South African children's understanding of money and banking

Authors


School of Psychology, Washington Singer Laboratories, University of Exeter, Exeter EX4 4QG, UK (e-mail: P.Webley@exeter.ac.uk).

Abstract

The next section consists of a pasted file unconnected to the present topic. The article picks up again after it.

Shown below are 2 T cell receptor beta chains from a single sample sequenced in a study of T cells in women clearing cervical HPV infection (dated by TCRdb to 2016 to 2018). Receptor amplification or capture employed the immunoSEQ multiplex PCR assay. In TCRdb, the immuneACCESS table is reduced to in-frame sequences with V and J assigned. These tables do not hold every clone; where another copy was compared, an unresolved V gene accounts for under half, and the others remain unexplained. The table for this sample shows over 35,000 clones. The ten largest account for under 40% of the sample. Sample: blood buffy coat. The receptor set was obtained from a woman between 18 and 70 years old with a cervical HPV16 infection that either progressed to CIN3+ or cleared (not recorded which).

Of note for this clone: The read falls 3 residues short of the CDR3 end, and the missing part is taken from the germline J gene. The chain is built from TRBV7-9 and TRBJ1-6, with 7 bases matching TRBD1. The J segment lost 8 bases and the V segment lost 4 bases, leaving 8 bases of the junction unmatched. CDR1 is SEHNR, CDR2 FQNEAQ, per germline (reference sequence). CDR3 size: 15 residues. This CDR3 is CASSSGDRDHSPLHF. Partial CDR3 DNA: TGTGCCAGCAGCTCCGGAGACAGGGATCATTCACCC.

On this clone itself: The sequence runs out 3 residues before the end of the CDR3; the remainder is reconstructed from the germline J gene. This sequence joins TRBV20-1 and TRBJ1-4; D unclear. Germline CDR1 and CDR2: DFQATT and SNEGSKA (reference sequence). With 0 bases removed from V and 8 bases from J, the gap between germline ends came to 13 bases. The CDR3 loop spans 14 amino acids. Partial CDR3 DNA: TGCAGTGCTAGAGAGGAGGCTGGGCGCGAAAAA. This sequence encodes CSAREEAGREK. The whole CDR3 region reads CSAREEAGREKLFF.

The understanding of banking and money in South African Black children aged 7, 9, 11 and 14 years, drawn from a rural, an urban and a semi-urban setting, was investigated. The participants were 225 children (80 rural, 60 urban and 85 semiurban) who were interviewed individually in Setswana, their mother tongue. There was approximately an equal number of boys and girls in the three samples and in each age group. The urban children lived in a township in Pretoria, the semi-urban and the rural in the North West Province. The results show that South African Black children's views about banking and money exhibit some similarities to those held by children in other countries. However, their perceptions have a distinct flavour which reflect their social milieu. Within-society differences also emerged with rural children (the poorest sample) showing the weakest understanding.

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